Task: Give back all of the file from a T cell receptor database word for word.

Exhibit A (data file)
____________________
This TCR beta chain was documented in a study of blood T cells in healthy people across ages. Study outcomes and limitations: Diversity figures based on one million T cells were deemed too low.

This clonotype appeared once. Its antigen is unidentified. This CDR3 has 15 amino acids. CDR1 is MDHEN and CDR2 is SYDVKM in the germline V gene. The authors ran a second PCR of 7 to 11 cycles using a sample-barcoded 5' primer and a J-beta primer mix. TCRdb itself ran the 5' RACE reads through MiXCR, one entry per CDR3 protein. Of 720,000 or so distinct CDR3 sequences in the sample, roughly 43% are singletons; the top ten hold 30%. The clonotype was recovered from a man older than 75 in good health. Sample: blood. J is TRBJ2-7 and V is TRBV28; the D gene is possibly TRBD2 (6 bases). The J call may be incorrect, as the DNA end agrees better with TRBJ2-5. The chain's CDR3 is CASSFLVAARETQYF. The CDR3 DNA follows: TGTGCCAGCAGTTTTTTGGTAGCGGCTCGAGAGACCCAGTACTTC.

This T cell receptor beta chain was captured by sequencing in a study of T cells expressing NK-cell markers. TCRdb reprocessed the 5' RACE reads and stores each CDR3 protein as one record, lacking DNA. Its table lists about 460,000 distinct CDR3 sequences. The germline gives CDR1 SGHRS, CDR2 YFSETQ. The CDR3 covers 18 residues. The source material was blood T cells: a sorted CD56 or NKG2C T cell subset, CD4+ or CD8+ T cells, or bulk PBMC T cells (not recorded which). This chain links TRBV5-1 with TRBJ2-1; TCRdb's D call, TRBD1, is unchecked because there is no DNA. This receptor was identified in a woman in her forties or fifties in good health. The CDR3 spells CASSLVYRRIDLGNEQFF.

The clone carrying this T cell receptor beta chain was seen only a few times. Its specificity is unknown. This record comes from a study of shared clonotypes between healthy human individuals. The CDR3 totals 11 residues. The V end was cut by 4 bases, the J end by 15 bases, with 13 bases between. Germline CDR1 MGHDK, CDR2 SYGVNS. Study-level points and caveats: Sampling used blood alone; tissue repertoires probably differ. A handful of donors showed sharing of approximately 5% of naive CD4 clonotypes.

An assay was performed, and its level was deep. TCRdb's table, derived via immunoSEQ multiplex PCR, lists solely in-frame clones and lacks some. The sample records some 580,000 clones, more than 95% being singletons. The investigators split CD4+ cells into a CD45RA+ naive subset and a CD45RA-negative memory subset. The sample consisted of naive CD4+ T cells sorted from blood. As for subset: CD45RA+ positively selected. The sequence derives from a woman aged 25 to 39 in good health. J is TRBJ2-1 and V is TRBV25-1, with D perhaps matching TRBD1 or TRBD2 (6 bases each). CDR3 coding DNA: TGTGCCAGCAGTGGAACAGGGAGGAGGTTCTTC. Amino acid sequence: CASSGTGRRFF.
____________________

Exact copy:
This TCR beta chain was documented in a study of blood T cells in healthy people across ages. Study outcomes and limitations: Diversity figures based on one million T cells were deemed too low.

This clonotype appeared once. Its antigen is unidentified. This CDR3 has 15 amino acids. CDR1 is MDHEN and CDR2 is SYDVKM in the germline V gene. The authors ran a second PCR of 7 to 11 cycles using a sample-barcoded 5' primer and a J-beta primer mix. TCRdb itself ran the 5' RACE reads through MiXCR, one entry per CDR3 protein. Of 720,000 or so distinct CDR3 sequences in the sample, roughly 43% are singletons; the top ten hold 30%. The clonotype was recovered from a man older than 75 in good health. Sample: blood. J is TRBJ2-7 and V is TRBV28; the D gene is possibly TRBD2 (6 bases). The J call may be incorrect, as the DNA end agrees better with TRBJ2-5. The chain's CDR3 is CASSFLVAARETQYF. The CDR3 DNA follows: TGTGCCAGCAGTTTTTTGGTAGCGGCTCGAGAGACCCAGTACTTC.

This T cell receptor beta chain was captured by sequencing in a study of T cells expressing NK-cell markers. TCRdb reprocessed the 5' RACE reads and stores each CDR3 protein as one record, lacking DNA. Its table lists about 460,000 distinct CDR3 sequences. The germline gives CDR1 SGHRS, CDR2 YFSETQ. The CDR3 covers 18 residues. The source material was blood T cells: a sorted CD56 or NKG2C T cell subset, CD4+ or CD8+ T cells, or bulk PBMC T cells (not recorded which). This chain links TRBV5-1 with TRBJ2-1; TCRdb's D call, TRBD1, is unchecked because there is no DNA. This receptor was identified in a woman in her forties or fifties in good health. The CDR3 spells CASSLVYRRIDLGNEQFF.

The clone carrying this T cell receptor beta chain was seen only a few times. Its specificity is unknown. This record comes from a study of shared clonotypes between healthy human individuals. The CDR3 totals 11 residues. The V end was cut by 4 bases, the J end by 15 bases, with 13 bases between. Germline CDR1 MGHDK, CDR2 SYGVNS. Study-level points and caveats: Sampling used blood alone; tissue repertoires probably differ. A handful of donors showed sharing of approximately 5% of naive CD4 clonotypes.

An assay was performed, and its level was deep. TCRdb's table, derived via immunoSEQ multiplex PCR, lists solely in-frame clones and lacks some. The sample records some 580,000 clones, more than 95% being singletons. The investigators split CD4+ cells into a CD45RA+ naive subset and a CD45RA-negative memory subset. The sample consisted of naive CD4+ T cells sorted from blood. As for subset: CD45RA+ positively selected. The sequence derives from a woman aged 25 to 39 in good health. J is TRBJ2-1 and V is TRBV25-1, with D perhaps matching TRBD1 or TRBD2 (6 bases each). CDR3 coding DNA: TGTGCCAGCAGTGGAACAGGGAGGAGGTTCTTC. Amino acid sequence: CASSGTGRRFF.